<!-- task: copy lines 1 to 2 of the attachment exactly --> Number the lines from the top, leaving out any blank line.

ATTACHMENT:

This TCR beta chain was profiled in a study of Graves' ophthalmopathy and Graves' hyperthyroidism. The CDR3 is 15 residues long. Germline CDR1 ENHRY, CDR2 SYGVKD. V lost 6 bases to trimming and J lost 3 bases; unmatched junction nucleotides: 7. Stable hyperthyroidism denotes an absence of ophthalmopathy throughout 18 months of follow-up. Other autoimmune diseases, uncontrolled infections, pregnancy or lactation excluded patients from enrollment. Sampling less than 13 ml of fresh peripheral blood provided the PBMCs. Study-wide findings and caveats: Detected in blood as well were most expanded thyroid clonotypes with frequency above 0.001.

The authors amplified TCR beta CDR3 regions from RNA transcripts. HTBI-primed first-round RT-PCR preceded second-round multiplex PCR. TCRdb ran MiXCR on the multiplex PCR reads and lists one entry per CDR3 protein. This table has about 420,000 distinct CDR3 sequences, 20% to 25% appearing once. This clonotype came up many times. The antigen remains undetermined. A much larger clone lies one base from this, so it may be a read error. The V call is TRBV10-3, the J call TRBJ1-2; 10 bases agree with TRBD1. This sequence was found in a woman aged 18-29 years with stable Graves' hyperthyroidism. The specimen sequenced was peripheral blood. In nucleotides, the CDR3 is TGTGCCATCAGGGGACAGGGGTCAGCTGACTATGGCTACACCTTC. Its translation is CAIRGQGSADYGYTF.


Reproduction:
This TCR beta chain was profiled in a study of Graves' ophthalmopathy and Graves' hyperthyroidism. The CDR3 is 15 residues long. Germline CDR1 ENHRY, CDR2 SYGVKD. V lost 6 bases to trimming and J lost 3 bases; unmatched junction nucleotides: 7. Stable hyperthyroidism denotes an absence of ophthalmopathy throughout 18 months of follow-up. Other autoimmune diseases, uncontrolled infections, pregnancy or lactation excluded patients from enrollment. Sampling less than 13 ml of fresh peripheral blood provided the PBMCs. Study-wide findings and caveats: Detected in blood as well were most expanded thyroid clonotypes with frequency above 0.001.

The authors amplified TCR beta CDR3 regions from RNA transcripts. HTBI-primed first-round RT-PCR preceded second-round multiplex PCR. TCRdb ran MiXCR on the multiplex PCR reads and lists one entry per CDR3 protein. This table has about 420,000 distinct CDR3 sequences, 20% to 25% appearing once. This clonotype came up many times. The antigen remains undetermined. A much larger clone lies one base from this, so it may be a read error. The V call is TRBV10-3, the J call TRBJ1-2; 10 bases agree with TRBD1. This sequence was found in a woman aged 18-29 years with stable Graves' hyperthyroidism. The specimen sequenced was peripheral blood. In nucleotides, the CDR3 is TGTGCCATCAGGGGACAGGGGTCAGCTGACTATGGCTACACCTTC. Its translation is CAIRGQGSADYGYTF.